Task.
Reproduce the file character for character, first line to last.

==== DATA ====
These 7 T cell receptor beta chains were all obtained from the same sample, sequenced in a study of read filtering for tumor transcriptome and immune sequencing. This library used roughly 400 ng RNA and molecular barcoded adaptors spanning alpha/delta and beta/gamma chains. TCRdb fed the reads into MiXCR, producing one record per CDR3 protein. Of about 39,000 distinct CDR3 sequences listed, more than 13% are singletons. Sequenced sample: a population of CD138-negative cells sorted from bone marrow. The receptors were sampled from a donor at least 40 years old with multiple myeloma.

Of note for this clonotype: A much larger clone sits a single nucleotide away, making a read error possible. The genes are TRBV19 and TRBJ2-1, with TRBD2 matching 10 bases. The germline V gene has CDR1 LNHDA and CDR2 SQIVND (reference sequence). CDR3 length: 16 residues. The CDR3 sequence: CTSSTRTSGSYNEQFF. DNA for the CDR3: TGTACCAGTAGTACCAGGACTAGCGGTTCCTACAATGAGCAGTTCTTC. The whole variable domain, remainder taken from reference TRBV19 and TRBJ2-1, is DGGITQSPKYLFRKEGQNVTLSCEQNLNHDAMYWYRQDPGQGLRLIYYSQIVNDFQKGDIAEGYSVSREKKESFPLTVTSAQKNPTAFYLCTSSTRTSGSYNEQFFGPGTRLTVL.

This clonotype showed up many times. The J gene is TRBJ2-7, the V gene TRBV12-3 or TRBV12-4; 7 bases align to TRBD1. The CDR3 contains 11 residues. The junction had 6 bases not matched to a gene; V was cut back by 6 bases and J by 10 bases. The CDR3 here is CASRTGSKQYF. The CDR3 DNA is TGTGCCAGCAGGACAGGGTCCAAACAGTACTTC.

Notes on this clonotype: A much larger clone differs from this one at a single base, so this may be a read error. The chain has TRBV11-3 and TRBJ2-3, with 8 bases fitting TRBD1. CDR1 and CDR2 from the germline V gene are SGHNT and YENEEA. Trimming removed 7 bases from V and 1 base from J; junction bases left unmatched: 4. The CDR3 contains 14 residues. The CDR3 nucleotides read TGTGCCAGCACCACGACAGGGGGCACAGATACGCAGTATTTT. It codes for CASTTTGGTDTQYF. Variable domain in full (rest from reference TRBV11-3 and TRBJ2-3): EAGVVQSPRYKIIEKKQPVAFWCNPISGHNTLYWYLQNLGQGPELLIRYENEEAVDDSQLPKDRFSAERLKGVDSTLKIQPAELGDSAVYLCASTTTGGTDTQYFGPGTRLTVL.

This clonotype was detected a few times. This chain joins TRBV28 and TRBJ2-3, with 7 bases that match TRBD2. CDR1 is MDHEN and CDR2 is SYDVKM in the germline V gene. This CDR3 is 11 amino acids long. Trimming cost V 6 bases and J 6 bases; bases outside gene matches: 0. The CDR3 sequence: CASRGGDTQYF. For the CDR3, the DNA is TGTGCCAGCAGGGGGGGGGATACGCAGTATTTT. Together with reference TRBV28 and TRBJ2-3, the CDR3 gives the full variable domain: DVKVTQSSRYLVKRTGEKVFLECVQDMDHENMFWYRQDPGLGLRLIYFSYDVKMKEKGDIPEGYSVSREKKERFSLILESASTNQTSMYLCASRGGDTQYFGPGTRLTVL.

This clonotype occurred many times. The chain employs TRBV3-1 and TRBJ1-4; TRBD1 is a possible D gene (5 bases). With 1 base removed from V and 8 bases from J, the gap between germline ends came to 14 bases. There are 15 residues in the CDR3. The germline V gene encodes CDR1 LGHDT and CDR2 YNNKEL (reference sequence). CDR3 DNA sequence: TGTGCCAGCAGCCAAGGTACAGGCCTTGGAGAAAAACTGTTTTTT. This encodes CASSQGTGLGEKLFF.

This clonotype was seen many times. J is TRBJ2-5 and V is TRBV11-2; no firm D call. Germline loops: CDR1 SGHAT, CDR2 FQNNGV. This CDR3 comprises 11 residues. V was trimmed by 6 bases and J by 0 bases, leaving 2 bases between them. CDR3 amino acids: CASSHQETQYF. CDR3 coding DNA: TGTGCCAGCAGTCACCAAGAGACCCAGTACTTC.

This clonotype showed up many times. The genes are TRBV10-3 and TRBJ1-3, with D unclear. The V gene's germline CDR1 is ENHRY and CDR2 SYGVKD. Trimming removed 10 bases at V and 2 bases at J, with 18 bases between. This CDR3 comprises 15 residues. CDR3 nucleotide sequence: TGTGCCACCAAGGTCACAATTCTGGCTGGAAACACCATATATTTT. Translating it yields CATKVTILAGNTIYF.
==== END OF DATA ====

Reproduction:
These 7 T cell receptor beta chains were all obtained from the same sample, sequenced in a study of read filtering for tumor transcriptome and immune sequencing. This library used roughly 400 ng RNA and molecular barcoded adaptors spanning alpha/delta and beta/gamma chains. TCRdb fed the reads into MiXCR, producing one record per CDR3 protein. Of about 39,000 distinct CDR3 sequences listed, more than 13% are singletons. Sequenced sample: a population of CD138-negative cells sorted from bone marrow. The receptors were sampled from a donor at least 40 years old with multiple myeloma.

Of note for this clonotype: A much larger clone sits a single nucleotide away, making a read error possible. The genes are TRBV19 and TRBJ2-1, with TRBD2 matching 10 bases. The germline V gene has CDR1 LNHDA and CDR2 SQIVND (reference sequence). CDR3 length: 16 residues. The CDR3 sequence: CTSSTRTSGSYNEQFF. DNA for the CDR3: TGTACCAGTAGTACCAGGACTAGCGGTTCCTACAATGAGCAGTTCTTC. The whole variable domain, remainder taken from reference TRBV19 and TRBJ2-1, is DGGITQSPKYLFRKEGQNVTLSCEQNLNHDAMYWYRQDPGQGLRLIYYSQIVNDFQKGDIAEGYSVSREKKESFPLTVTSAQKNPTAFYLCTSSTRTSGSYNEQFFGPGTRLTVL.

This clonotype showed up many times. The J gene is TRBJ2-7, the V gene TRBV12-3 or TRBV12-4; 7 bases align to TRBD1. The CDR3 contains 11 residues. The junction had 6 bases not matched to a gene; V was cut back by 6 bases and J by 10 bases. The CDR3 here is CASRTGSKQYF. The CDR3 DNA is TGTGCCAGCAGGACAGGGTCCAAACAGTACTTC.

Notes on this clonotype: A much larger clone differs from this one at a single base, so this may be a read error. The chain has TRBV11-3 and TRBJ2-3, with 8 bases fitting TRBD1. CDR1 and CDR2 from the germline V gene are SGHNT and YENEEA. Trimming removed 7 bases from V and 1 base from J; junction bases left unmatched: 4. The CDR3 contains 14 residues. The CDR3 nucleotides read TGTGCCAGCACCACGACAGGGGGCACAGATACGCAGTATTTT. It codes for CASTTTGGTDTQYF. Variable domain in full (rest from reference TRBV11-3 and TRBJ2-3): EAGVVQSPRYKIIEKKQPVAFWCNPISGHNTLYWYLQNLGQGPELLIRYENEEAVDDSQLPKDRFSAERLKGVDSTLKIQPAELGDSAVYLCASTTTGGTDTQYFGPGTRLTVL.

This clonotype was detected a few times. This chain joins TRBV28 and TRBJ2-3, with 7 bases that match TRBD2. CDR1 is MDHEN and CDR2 is SYDVKM in the germline V gene. This CDR3 is 11 amino acids long. Trimming cost V 6 bases and J 6 bases; bases outside gene matches: 0. The CDR3 sequence: CASRGGDTQYF. For the CDR3, the DNA is TGTGCCAGCAGGGGGGGGGATACGCAGTATTTT. Together with reference TRBV28 and TRBJ2-3, the CDR3 gives the full variable domain: DVKVTQSSRYLVKRTGEKVFLECVQDMDHENMFWYRQDPGLGLRLIYFSYDVKMKEKGDIPEGYSVSREKKERFSLILESASTNQTSMYLCASRGGDTQYFGPGTRLTVL.

This clonotype occurred many times. The chain employs TRBV3-1 and TRBJ1-4; TRBD1 is a possible D gene (5 bases). With 1 base removed from V and 8 bases from J, the gap between germline ends came to 14 bases. There are 15 residues in the CDR3. The germline V gene encodes CDR1 LGHDT and CDR2 YNNKEL (reference sequence). CDR3 DNA sequence: TGTGCCAGCAGCCAAGGTACAGGCCTTGGAGAAAAACTGTTTTTT. This encodes CASSQGTGLGEKLFF.

This clonotype was seen many times. J is TRBJ2-5 and V is TRBV11-2; no firm D call. Germline loops: CDR1 SGHAT, CDR2 FQNNGV. This CDR3 comprises 11 residues. V was trimmed by 6 bases and J by 0 bases, leaving 2 bases between them. CDR3 amino acids: CASSHQETQYF. CDR3 coding DNA: TGTGCCAGCAGTCACCAAGAGACCCAGTACTTC.

This clonotype showed up many times. The genes are TRBV10-3 and TRBJ1-3, with D unclear. The V gene's germline CDR1 is ENHRY and CDR2 SYGVKD. Trimming removed 10 bases at V and 2 bases at J, with 18 bases between. This CDR3 comprises 15 residues. CDR3 nucleotide sequence: TGTGCCACCAAGGTCACAATTCTGGCTGGAAACACCATATATTTT. Translating it yields CATKVTILAGNTIYF.